I look at a lot of job applications submitted via the Web and I am consistently surprised by the number of applications that I see that don’t include cover letters. The thing is, I also know a lot of people who never read cover letters when they’re processing job applications. When you skip the cover letter, you take your chances.
Here are some of the things I wonder about when I see an application that doesn’t include a personalized cover letter:
Are you applying to so many jobs that you can’t be bothered to write cover letters? We want people who want to work with us specifically. Giving me the idea that you want “a job” rather than this job does not put you on good footing.
If your résumé seems oddly suited to the role, I usually assume that you didn’t actually read the job description. You can clear that sort of thing up in the cover letter.
If your résumé is not really well written, I assume that you didn’t include a cover letter because you’re not good at communicating in writing. I put a high value on the ability to communicate in writing.
The final thing I may assume is that you just didn’t care enough to bother with the cover letter. You were provided with the opportunity to do a little extra work on the application and you skipped it. In my mind, this reflects poorly on an applicant.
When I look at an application, I look for the cover letter first. What I’m looking for is an explanation of why you’re interested in the job and how your skills map to the requirements in the job description. A paragraph or two will do. This is also your opportunity to convey your passion about the company, the work, or both.
Leaving out the cover letter requires me to use my imagination when it comes to mapping your experience to the job requirements. If that’s a no brainer, you may be able to get by with skipping it, although I don’t recommend it. If I’m looking for someone to do PHP development on a high traffic Web site and your previous job was at Yahoo doing PHP development on a high traffic Web site, you may not need a cover letter. I can figure that out. If your previous job was doing Ruby on Rails development on an academic project, more imagination is required on my part. Why leave it up to my imagination?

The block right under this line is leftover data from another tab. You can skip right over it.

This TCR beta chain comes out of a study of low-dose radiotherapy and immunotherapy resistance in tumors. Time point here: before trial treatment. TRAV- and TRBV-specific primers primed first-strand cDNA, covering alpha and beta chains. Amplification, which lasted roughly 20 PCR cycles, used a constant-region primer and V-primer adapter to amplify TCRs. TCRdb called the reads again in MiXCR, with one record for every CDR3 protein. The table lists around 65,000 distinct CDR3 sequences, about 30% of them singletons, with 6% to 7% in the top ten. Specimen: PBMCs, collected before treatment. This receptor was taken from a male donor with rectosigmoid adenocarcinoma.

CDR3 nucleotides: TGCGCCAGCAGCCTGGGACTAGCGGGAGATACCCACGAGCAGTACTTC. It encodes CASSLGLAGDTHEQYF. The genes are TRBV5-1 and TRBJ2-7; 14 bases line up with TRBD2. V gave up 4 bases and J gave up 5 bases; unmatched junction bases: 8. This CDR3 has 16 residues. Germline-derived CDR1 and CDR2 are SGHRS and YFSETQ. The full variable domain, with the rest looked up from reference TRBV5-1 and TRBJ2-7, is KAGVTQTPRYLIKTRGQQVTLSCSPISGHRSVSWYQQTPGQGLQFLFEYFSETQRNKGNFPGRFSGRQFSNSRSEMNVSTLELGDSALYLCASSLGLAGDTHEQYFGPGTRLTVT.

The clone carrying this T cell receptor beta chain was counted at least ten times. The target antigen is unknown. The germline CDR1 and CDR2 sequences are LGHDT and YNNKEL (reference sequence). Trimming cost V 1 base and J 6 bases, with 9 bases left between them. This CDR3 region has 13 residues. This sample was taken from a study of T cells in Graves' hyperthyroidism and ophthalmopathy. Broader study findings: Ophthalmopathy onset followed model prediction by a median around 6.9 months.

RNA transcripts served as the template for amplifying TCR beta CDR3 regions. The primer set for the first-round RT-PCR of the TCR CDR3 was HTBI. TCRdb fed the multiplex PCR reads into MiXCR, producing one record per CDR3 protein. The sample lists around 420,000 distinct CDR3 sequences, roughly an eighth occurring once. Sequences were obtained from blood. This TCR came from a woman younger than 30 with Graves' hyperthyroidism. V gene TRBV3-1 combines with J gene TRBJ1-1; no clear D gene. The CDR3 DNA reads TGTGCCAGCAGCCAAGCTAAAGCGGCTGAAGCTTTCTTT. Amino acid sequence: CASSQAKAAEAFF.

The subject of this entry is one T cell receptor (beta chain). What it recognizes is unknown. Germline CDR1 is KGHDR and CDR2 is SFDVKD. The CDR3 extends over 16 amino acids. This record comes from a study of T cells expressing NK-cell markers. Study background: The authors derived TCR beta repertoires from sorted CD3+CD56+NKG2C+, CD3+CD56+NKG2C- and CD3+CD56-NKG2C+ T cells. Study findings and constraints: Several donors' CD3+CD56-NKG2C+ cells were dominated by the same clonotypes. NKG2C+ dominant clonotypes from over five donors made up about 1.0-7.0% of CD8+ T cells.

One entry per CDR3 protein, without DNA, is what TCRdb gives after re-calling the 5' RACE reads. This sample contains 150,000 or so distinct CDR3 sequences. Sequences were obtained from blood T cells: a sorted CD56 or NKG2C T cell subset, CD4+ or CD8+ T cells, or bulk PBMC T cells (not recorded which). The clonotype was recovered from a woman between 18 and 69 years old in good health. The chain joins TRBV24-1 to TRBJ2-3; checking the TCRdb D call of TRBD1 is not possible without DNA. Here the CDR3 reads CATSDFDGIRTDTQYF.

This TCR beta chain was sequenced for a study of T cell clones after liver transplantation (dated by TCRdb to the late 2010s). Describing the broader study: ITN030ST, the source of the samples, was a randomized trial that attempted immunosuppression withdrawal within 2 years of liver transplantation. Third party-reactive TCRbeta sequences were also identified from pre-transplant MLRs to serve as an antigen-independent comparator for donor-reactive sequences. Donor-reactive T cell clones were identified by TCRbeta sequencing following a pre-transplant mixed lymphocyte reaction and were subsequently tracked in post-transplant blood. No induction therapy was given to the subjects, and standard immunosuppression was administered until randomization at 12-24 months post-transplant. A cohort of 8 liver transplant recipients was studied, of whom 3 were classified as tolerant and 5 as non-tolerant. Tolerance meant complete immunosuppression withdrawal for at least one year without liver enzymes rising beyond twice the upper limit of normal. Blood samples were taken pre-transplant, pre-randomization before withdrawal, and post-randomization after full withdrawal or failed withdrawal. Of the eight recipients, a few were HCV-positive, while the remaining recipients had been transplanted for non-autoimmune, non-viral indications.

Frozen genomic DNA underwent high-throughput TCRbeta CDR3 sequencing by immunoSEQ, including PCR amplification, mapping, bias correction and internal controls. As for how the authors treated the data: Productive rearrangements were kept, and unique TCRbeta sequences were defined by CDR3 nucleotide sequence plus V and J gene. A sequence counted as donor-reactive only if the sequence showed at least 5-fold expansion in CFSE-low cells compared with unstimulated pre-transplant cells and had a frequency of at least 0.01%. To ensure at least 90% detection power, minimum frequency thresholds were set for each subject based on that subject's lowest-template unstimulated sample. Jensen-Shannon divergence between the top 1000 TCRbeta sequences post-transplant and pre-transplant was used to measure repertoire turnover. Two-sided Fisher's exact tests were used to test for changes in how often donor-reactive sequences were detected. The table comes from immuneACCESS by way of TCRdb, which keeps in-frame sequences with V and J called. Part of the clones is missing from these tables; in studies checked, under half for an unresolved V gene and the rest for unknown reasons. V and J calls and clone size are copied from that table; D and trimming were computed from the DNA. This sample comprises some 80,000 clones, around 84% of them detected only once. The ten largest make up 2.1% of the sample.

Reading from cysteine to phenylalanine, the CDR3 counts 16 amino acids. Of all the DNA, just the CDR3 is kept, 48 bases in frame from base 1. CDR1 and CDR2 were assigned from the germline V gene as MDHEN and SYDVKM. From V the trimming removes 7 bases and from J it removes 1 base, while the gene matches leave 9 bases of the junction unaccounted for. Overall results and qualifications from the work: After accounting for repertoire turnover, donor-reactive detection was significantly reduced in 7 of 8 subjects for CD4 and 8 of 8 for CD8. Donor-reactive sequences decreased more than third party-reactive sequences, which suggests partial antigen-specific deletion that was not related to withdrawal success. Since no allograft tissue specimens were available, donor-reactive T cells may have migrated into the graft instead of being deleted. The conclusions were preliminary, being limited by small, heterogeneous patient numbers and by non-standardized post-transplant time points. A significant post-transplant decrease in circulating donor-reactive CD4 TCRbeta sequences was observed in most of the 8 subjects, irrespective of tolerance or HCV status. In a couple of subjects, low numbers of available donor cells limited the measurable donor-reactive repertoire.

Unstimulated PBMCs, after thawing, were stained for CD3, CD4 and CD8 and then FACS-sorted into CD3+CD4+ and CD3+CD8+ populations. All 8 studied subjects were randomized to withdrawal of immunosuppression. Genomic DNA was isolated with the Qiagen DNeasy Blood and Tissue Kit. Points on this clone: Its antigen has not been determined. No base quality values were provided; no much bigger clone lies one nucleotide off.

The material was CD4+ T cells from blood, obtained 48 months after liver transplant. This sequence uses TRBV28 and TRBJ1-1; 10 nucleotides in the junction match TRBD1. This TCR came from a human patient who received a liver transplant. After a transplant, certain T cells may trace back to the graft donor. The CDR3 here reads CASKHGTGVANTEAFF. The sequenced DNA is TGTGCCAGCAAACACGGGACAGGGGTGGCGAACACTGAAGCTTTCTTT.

The cover letter is one of the only opportunities you’ll get to provide information to help make the hiring decision. Unless you customize your résumé for each job, it’s the only shot you get to tell me exactly what you want about yourself. I don’t particularly like to phone screen people. Before I schedule a phone screen, I’m going to go on the Web and look at your LinkedIn Profile if I can find it, your GitHub account if you have one, and anything else that comes up in the first few pages of a Google search.
One other benefit of writing a cover letter is that it gives you the opportunity to do some sales, by way of explaining where you are in your job search. Let’s say that your résumé is an obvious perfect fit for the job requirements. If you’re already interviewing for jobs, including that fact will likely get your résumé handled with more urgency. Indicating that you’re happy with your job but you are really interested in this job in particular can be flattering as well. This is not an opportunity the job seeker should pass on. I write this as someone who’s reviewing résumés because I appreciate it when people are thoughtful about what they’re doing.